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Like the other major shield volcanoes on Mars, Arisa Mons has a caldera (large volcanic crater) at its summit.
Calderas form when magma (molten rock) is removed from the magma chamber in the volcano, and the roof of the magma chamber collapses into the resulting void. In the case of Arsia Mons, there are relatively young lava flows that overtop the northeast rim of the caldera.
This HiRISE image (PSP_002157_1715) samples some of these lava flows. The long elliptical depression is the summit crater of a small shield volcano that fed some of these lava flows. At HiRISE resolution, we see that even these younger lavas are covered by a thick layer of dust. The small dark-rayed crater in the southwest edge of the image shows that the rock under the dust is dark, as expected of lava.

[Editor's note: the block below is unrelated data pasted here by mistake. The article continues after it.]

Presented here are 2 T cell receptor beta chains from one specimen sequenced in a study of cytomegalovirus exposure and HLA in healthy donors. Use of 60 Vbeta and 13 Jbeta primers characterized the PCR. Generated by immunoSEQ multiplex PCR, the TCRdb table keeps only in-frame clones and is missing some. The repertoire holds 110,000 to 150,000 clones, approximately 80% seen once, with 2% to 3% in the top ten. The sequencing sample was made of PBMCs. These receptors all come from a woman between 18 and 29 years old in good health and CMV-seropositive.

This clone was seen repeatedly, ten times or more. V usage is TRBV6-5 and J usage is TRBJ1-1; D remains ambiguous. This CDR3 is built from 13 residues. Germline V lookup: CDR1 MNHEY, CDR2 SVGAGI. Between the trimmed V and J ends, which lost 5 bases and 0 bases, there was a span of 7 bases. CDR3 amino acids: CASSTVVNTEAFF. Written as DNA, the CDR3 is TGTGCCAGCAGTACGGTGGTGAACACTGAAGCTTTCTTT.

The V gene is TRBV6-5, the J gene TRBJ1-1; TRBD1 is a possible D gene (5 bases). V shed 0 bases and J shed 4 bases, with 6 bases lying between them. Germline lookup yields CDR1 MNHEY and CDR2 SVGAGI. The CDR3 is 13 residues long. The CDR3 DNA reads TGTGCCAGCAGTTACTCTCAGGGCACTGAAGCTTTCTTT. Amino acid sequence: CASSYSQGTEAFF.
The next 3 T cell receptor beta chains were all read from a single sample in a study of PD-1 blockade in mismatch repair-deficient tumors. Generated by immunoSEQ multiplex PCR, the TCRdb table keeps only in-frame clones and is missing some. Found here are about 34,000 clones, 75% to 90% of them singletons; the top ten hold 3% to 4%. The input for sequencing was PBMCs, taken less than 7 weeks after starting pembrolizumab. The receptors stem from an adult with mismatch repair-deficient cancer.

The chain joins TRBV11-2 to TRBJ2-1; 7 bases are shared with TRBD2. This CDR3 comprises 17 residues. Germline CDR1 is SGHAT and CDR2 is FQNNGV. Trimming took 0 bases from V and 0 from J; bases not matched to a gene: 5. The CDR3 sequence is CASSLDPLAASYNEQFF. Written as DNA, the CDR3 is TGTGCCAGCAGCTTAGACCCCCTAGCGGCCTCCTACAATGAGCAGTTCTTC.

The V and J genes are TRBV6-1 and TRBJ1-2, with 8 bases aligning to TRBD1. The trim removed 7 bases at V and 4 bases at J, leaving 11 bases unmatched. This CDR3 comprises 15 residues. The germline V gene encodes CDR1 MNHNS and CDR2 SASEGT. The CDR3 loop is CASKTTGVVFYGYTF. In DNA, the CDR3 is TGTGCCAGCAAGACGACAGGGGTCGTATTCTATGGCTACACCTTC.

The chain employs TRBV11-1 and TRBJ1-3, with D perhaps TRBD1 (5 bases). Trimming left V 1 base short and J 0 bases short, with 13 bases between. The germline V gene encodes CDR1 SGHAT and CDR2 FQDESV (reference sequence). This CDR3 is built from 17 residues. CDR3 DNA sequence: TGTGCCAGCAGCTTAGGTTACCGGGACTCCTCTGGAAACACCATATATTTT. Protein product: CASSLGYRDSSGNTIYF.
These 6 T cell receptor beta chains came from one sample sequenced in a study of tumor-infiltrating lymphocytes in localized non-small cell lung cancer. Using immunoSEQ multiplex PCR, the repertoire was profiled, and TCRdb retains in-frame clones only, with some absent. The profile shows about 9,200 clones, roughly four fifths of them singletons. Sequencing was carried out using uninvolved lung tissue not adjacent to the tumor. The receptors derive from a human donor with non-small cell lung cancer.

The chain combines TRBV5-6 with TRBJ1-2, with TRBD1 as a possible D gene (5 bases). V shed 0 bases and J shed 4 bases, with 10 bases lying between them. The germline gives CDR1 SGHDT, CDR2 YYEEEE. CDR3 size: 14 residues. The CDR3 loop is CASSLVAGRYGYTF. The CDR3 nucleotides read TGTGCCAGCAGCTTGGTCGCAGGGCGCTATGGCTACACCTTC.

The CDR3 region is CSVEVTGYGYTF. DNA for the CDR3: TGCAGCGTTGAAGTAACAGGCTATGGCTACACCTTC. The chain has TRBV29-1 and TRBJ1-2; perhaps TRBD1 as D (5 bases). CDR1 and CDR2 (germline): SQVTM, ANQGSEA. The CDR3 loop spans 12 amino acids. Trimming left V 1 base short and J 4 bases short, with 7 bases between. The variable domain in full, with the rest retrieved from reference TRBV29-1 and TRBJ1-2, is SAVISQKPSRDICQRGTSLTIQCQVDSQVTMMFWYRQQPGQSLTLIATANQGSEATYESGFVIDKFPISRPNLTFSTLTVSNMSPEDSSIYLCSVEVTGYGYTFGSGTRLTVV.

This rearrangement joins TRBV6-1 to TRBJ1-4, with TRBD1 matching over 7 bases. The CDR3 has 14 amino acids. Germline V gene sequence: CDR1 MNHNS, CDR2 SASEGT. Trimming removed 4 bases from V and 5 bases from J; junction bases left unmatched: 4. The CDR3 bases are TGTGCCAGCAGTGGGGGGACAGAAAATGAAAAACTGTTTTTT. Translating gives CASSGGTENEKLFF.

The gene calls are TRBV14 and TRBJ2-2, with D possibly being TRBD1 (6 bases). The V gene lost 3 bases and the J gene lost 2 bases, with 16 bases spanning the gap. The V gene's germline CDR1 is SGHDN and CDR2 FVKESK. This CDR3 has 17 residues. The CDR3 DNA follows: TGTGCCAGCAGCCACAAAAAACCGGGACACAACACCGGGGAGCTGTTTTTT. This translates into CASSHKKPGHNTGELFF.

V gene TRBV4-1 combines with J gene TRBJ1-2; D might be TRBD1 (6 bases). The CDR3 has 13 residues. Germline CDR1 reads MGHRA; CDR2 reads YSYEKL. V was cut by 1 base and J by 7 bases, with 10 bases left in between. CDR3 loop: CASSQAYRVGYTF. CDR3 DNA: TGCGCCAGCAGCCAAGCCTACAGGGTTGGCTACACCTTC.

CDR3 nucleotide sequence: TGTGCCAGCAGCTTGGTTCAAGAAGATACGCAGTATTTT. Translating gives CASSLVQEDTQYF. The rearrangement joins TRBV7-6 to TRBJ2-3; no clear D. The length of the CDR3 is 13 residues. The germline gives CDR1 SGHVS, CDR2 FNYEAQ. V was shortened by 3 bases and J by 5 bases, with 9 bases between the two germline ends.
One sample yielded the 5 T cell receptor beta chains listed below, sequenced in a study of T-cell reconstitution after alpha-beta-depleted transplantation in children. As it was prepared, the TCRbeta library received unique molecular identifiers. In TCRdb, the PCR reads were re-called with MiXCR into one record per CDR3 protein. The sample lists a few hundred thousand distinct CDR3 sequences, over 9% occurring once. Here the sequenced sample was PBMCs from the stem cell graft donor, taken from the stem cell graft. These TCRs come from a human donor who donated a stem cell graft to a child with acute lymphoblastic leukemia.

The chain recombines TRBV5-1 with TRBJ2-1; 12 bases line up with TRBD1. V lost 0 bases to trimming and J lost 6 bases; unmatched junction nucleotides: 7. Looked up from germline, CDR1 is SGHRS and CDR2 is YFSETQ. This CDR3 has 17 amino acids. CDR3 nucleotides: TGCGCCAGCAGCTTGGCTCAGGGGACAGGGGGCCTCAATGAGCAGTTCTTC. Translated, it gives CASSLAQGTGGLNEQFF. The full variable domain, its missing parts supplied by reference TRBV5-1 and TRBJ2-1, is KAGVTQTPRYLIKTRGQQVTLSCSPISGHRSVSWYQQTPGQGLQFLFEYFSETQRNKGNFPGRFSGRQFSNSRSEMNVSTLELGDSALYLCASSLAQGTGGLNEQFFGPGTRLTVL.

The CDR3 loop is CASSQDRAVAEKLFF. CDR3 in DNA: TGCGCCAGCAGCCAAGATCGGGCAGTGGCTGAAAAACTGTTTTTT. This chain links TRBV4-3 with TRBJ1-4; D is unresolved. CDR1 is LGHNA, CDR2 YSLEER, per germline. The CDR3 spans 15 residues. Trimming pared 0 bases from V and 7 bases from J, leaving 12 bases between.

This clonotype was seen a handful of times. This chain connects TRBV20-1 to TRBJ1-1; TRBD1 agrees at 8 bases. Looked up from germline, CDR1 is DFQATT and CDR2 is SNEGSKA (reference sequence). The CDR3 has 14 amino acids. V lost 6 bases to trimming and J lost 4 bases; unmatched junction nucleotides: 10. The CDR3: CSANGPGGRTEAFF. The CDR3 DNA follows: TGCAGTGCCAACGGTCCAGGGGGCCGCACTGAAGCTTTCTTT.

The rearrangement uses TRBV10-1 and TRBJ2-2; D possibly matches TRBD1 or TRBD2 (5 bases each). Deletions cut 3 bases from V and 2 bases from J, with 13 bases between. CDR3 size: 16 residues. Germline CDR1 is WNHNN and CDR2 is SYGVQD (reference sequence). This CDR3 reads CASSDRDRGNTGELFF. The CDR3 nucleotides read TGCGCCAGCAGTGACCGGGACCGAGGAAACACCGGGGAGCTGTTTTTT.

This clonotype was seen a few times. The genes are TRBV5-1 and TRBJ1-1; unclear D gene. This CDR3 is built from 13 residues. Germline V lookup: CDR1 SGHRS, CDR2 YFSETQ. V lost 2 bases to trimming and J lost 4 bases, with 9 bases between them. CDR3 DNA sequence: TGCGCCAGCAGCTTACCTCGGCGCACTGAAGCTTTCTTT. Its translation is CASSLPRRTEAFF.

Acquisition date: 1 January 2007
Local Mars time: 3:41 PM
Degrees latitude (centered): -8.4 °
Degrees longitude (East): 240.1 °
Range to target site: 244.7 km (153.0 miles)
Original image scale range: 49.0 cm/pixel (with 2 x 2 binning) so objects ~147 cm across are resolved
Map-projected scale: 50 cm/pixel and north is up
Emission angle: 0.1 °
Phase angle: 57.1 °
Solar incidence angle: 57 °, with the Sun about 33 ° above the horizon
Solar longitude: 165.0 °, Northern Summer
NASA's Jet Propulsion Laboratory, a division of the California Institute of Technology in Pasadena, manages the Mars Reconnaissance Orbiter for NASA's Science Mission Directorate, Washington. Lockheed Martin Space Systems, Denver, is the prime contractor for the project and built the spacecraft. The High Resolution Imaging Science Experiment is operated by the University of Arizona, Tucson, and the instrument was built by Ball Aerospace and Technology Corp., Boulder, Colo.